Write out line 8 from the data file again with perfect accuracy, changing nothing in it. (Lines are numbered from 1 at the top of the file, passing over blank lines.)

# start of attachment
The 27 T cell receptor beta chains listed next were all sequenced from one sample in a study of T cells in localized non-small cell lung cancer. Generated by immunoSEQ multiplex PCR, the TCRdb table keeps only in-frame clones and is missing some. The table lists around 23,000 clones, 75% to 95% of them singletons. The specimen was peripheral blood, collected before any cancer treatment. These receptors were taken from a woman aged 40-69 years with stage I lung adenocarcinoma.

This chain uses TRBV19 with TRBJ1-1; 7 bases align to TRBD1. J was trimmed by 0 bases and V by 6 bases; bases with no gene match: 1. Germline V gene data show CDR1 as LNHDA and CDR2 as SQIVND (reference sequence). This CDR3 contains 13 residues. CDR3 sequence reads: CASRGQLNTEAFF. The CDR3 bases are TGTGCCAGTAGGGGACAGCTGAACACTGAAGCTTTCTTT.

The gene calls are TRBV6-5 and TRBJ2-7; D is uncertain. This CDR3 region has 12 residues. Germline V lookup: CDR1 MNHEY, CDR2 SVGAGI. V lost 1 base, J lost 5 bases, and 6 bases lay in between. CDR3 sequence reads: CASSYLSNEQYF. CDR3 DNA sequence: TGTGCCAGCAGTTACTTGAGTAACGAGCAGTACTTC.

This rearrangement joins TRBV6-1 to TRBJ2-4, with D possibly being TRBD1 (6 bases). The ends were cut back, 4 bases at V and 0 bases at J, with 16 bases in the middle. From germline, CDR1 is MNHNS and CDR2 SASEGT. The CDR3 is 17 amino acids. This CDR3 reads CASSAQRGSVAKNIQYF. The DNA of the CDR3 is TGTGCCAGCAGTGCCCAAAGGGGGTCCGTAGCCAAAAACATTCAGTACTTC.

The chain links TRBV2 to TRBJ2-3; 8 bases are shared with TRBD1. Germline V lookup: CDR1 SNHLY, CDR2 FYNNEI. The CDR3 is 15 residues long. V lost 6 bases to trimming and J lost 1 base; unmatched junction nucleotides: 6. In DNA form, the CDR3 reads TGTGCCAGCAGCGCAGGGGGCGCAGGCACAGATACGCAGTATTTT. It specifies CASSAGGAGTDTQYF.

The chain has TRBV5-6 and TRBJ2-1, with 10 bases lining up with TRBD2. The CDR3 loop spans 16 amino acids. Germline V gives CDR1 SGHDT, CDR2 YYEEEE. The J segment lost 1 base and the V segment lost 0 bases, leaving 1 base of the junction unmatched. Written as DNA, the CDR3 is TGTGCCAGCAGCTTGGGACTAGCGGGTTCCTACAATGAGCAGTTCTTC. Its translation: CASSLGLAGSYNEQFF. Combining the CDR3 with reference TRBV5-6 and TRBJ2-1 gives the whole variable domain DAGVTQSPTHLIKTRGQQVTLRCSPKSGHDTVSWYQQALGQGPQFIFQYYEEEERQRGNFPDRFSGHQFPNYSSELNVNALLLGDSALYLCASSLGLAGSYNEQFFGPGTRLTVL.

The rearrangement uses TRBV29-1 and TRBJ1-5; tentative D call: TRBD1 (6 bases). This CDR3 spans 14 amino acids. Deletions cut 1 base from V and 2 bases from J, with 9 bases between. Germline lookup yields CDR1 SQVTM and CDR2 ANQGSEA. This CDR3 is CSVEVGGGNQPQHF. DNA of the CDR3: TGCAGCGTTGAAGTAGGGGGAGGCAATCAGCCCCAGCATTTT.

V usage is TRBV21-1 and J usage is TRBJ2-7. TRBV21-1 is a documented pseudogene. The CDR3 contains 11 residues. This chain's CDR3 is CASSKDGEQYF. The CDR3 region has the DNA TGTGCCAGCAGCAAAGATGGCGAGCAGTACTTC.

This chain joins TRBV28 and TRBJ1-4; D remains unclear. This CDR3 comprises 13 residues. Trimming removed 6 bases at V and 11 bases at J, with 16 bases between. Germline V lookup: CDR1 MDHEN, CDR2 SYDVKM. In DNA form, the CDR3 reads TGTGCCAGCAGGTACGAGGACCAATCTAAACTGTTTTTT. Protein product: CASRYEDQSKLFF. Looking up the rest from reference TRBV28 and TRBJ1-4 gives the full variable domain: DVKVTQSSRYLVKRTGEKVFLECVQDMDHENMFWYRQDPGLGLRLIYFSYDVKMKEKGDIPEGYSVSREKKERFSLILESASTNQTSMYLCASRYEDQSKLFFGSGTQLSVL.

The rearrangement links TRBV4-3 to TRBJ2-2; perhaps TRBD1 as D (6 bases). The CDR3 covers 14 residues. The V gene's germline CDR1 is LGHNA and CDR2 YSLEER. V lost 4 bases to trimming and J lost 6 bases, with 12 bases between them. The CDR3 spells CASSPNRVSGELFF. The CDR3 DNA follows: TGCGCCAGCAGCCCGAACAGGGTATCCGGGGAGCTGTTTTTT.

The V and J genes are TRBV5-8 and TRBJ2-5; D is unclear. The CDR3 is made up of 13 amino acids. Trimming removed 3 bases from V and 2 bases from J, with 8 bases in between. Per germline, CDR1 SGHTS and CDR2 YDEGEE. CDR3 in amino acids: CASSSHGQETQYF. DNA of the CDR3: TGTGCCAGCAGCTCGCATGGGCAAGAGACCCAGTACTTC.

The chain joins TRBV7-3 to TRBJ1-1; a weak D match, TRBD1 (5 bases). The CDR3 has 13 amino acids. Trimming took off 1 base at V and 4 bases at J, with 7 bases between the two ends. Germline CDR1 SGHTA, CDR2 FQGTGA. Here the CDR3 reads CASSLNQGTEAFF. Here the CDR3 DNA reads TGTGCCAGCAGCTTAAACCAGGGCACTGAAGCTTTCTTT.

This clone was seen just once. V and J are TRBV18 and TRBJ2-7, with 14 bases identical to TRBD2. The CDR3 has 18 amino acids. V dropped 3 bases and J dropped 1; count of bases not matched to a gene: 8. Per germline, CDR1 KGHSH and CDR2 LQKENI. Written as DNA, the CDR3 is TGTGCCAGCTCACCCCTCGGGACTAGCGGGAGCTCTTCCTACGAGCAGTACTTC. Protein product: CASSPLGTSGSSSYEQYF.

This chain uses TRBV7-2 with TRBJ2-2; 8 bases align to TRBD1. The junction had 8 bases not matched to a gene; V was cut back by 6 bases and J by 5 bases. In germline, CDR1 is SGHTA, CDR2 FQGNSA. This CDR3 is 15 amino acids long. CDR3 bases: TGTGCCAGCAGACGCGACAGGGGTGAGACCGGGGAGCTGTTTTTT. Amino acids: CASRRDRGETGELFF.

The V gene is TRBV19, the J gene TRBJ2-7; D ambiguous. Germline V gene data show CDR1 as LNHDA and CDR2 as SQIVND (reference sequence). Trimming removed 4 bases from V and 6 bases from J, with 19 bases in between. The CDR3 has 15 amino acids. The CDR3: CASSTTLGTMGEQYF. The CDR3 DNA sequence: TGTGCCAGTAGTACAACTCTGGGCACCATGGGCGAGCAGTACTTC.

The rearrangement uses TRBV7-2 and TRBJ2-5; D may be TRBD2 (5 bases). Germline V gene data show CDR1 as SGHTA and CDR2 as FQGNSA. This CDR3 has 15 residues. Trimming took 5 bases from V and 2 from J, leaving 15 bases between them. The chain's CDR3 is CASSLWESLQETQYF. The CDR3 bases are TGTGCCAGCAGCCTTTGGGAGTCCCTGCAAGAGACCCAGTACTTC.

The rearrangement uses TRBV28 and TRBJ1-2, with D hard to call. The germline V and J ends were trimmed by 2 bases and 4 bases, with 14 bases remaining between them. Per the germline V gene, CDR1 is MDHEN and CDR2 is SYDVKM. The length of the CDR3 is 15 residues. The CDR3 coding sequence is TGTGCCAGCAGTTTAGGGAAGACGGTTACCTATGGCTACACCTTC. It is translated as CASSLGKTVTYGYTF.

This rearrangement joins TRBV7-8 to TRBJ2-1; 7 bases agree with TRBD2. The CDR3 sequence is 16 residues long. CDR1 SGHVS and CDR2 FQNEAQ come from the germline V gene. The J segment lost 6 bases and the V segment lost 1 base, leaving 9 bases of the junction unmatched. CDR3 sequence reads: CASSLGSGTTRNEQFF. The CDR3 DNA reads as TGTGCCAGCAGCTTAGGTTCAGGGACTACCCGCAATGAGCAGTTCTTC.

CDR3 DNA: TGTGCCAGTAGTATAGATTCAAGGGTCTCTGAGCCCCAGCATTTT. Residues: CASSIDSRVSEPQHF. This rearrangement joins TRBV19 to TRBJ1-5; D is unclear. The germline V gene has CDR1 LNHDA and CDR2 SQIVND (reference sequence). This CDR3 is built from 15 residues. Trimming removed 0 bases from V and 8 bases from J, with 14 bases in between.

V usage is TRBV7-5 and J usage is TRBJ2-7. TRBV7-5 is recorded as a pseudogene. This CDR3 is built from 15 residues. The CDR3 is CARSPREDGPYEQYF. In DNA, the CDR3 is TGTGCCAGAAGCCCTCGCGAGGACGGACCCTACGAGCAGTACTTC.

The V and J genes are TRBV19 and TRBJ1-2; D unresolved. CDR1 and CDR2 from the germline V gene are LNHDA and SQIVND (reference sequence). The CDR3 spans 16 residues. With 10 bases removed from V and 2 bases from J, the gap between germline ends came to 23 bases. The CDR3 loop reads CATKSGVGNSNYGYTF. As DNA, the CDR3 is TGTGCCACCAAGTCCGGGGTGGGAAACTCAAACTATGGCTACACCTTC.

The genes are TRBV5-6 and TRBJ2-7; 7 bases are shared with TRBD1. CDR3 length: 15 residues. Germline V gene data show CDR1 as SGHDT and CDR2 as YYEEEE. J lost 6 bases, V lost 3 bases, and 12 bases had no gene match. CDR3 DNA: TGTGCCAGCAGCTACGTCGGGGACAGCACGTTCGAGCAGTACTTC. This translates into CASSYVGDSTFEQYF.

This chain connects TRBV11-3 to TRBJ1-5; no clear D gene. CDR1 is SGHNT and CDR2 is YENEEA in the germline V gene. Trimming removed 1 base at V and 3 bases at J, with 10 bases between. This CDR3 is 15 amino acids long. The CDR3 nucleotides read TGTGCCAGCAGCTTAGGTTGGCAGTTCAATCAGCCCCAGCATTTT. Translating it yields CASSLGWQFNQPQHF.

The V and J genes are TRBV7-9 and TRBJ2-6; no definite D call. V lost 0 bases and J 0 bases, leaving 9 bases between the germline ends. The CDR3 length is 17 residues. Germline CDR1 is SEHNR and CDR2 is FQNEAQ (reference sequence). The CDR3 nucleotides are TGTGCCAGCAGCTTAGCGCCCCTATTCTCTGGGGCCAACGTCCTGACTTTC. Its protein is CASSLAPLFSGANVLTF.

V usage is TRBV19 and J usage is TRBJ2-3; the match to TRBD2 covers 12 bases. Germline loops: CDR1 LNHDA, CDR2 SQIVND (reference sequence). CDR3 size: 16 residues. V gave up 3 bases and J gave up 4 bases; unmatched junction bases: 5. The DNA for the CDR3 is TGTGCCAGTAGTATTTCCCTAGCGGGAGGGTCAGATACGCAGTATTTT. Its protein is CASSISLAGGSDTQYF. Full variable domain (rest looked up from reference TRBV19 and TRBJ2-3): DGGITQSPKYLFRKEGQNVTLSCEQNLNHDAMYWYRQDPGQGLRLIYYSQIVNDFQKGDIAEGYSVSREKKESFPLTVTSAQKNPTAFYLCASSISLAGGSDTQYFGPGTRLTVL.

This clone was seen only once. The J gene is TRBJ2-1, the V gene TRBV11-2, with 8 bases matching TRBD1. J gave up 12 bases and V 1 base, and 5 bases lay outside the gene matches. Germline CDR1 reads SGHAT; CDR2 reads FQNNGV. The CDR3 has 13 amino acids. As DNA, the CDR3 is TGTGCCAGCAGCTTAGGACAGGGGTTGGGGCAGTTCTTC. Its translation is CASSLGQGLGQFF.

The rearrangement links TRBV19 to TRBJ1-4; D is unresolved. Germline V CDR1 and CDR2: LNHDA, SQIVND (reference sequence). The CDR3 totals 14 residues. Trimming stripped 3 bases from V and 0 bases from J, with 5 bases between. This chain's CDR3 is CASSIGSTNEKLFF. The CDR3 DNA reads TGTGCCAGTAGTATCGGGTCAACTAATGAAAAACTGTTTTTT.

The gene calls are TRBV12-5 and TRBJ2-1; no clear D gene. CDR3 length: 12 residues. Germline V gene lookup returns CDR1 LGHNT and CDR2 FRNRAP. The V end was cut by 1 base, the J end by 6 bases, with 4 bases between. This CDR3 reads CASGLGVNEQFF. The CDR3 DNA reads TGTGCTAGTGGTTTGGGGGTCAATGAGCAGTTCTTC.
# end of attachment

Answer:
V usage is TRBV21-1 and J usage is TRBJ2-7. TRBV21-1 is a documented pseudogene. The CDR3 contains 11 residues. This chain's CDR3 is CASSKDGEQYF. The CDR3 region has the DNA TGTGCCAGCAGCAAAGATGGCGAGCAGTACTTC.